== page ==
Before a CIPP liner is installed into a drainpipe a great deal of preparation needs to take place beforehand. The pre-lining inspection process is one of the first steps that determines the fate of the rest of the project and some may consider it to be the most critical stage in the entire process. A miscalculation in identifying the plumbing problem can put the entire job in jeopardy. Make sure to look for these three things before you start the pipe lining installation.

Does the pipe have: offset joints, holes or is collapsed?

During the inspection specifically look at the integrity of the pipe’s internal structure. Knowing the pipe material can be extremely helpful because different materials have certain failure tendencies – this may help you anticipate what to look for. In general, always look for any offset joints, holes on the bottom of the pipe or partially collapsed sections. Depending on the severity of the collapsed pipe, sectional lining may or may not be an option.

 Are there any connections?

Investigating pipe several feet underground or hidden under concrete slab can be hard to visualize. Digging through several feet of earth or through a concrete slab are not always a feasible option for your clients. In these cases, identifying connections in drains can be especially tricky. Sometimes seeing connections can be easier after cleaning the pipe and then inspecting it a second time. Make sure to consciously look for drains that may connect in the approximate area of the repair.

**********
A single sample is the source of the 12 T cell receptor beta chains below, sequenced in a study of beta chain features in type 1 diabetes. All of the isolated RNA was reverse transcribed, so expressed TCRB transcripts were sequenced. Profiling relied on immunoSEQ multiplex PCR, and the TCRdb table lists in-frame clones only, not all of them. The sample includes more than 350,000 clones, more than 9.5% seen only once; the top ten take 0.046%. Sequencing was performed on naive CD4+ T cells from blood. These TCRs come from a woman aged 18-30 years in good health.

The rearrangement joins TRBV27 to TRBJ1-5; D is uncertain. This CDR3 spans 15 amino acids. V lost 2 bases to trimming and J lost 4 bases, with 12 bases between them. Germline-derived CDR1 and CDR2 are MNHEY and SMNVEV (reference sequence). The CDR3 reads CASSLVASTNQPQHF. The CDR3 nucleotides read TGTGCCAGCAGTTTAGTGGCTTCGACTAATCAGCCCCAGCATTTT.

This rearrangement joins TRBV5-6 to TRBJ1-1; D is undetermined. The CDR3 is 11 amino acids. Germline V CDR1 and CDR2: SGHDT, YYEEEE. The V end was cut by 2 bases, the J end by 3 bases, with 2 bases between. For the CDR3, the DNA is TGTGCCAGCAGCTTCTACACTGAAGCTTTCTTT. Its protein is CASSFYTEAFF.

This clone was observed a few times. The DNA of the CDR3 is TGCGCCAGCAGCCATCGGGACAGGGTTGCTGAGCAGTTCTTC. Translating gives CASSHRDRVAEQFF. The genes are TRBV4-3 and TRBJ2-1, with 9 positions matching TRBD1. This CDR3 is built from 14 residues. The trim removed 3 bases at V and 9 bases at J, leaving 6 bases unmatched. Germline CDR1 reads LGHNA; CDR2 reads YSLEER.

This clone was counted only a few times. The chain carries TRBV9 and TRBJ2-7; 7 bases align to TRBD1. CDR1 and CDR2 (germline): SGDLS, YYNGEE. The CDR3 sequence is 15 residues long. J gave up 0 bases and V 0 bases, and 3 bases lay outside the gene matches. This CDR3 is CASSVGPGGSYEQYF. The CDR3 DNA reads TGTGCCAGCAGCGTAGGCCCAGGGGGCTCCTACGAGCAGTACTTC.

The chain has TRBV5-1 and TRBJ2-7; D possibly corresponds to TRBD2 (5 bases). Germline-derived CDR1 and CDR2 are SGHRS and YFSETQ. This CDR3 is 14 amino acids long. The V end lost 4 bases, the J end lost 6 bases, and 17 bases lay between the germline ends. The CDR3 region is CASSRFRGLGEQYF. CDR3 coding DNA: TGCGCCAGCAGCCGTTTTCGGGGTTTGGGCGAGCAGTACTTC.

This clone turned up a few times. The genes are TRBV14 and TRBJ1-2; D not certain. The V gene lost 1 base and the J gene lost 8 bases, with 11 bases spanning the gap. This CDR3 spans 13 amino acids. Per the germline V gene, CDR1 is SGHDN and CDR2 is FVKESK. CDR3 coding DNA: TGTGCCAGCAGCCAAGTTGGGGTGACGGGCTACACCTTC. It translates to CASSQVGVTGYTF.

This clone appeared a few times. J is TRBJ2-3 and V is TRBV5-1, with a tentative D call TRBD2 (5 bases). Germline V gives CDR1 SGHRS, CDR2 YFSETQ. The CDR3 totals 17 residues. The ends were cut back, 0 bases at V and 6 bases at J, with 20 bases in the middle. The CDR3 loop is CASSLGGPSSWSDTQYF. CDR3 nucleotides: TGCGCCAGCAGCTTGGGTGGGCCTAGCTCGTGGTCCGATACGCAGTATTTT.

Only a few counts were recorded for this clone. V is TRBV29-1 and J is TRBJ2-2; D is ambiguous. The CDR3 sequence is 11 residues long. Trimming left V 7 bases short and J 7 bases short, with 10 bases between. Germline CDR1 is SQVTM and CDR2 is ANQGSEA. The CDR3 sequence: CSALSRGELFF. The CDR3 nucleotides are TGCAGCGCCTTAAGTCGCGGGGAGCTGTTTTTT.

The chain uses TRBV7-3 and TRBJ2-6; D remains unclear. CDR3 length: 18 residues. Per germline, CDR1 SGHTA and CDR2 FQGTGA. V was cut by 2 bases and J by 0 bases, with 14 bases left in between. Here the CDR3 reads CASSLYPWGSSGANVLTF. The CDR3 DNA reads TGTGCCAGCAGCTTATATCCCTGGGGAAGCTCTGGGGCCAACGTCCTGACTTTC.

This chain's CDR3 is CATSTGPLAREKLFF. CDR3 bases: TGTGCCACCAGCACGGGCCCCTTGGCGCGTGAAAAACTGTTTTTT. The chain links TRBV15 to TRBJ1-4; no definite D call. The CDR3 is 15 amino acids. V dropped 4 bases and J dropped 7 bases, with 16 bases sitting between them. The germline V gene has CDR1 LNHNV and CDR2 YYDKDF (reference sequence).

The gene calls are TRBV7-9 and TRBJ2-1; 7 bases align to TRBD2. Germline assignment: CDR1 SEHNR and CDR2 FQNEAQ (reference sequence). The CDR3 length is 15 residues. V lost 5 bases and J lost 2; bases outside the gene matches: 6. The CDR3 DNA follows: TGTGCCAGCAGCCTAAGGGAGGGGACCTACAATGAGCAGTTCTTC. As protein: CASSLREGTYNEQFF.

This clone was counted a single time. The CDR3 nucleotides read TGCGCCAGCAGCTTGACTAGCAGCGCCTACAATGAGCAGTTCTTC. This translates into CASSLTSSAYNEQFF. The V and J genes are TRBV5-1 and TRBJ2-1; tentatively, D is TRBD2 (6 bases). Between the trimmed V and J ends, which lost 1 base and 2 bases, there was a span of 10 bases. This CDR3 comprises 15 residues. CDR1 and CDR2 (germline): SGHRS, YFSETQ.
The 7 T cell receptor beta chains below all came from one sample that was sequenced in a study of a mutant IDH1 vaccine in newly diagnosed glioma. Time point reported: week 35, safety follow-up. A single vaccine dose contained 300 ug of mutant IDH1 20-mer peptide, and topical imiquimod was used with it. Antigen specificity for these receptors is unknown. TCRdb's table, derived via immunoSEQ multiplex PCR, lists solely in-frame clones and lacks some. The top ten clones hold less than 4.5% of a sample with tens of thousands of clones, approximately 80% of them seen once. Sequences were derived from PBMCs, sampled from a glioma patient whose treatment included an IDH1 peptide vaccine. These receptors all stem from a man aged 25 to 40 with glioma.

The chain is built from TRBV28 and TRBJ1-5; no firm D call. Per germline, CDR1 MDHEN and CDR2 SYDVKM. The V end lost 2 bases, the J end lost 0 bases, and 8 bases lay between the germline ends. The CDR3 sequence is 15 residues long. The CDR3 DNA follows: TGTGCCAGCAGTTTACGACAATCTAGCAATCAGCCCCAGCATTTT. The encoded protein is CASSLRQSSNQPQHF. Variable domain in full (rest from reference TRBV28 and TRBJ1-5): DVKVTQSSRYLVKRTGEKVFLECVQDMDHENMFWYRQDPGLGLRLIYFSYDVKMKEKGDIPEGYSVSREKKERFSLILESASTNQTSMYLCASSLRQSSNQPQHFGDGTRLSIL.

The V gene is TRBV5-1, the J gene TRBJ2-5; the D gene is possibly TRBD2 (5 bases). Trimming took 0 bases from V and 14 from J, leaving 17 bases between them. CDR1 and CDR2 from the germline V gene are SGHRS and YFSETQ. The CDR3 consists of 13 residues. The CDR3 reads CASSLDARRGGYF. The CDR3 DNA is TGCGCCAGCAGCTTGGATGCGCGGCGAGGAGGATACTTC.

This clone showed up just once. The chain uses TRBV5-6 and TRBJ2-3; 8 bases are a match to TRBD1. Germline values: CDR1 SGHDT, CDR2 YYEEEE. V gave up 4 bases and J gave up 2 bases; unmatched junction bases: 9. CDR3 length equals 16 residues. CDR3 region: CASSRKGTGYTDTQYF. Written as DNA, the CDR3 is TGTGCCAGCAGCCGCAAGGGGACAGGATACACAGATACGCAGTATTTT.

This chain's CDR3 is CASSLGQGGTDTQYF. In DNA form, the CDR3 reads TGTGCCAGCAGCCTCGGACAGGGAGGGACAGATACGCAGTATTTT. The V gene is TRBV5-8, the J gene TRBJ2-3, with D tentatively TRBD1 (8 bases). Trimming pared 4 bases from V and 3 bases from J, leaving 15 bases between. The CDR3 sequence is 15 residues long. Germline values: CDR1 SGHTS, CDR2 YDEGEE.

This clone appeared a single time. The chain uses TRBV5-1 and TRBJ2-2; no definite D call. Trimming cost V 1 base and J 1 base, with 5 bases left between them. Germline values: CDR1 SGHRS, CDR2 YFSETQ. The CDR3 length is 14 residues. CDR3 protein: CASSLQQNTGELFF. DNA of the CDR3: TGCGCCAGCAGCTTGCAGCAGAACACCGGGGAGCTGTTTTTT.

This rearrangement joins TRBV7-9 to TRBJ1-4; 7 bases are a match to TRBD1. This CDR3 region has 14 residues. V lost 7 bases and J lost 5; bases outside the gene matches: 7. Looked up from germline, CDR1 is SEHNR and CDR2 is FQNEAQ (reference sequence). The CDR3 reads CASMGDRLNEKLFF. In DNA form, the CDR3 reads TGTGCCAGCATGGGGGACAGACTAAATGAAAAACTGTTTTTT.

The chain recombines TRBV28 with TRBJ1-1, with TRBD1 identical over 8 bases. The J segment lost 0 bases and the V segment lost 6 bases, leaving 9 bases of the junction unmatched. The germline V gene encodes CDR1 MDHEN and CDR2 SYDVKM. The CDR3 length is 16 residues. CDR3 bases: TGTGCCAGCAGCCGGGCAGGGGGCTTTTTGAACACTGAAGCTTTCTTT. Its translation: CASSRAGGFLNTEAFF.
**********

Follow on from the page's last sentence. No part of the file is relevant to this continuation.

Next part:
Are there Tee or Wye fittings in the line?

Be sure to identify if there is a Tee or Wye fitting anywhere in your line – especially if it’s somewhere in the section(s) of the liner. A Tee fitting comes in perpendicular to a main line in a “T” but a Wye fitting comes in at a 45-degree angle to the pipe. There are a few rare fittings that may come in at a 22-degree angle. If you move forward with the lining process both Tee and Wye fittings will need to be reinstated.

There are a number of things a technician needs to look and account for before a CIPP liner is installed into a failing pipe line. Be sure to identify these three pipe characteristics before you build and install a liner. The pre-lining inspection process may take some time depending on how long this line is, however correctly identifying problem areas, connections, and fitting types can help mitigate potential problems down the road during the pipe lining process.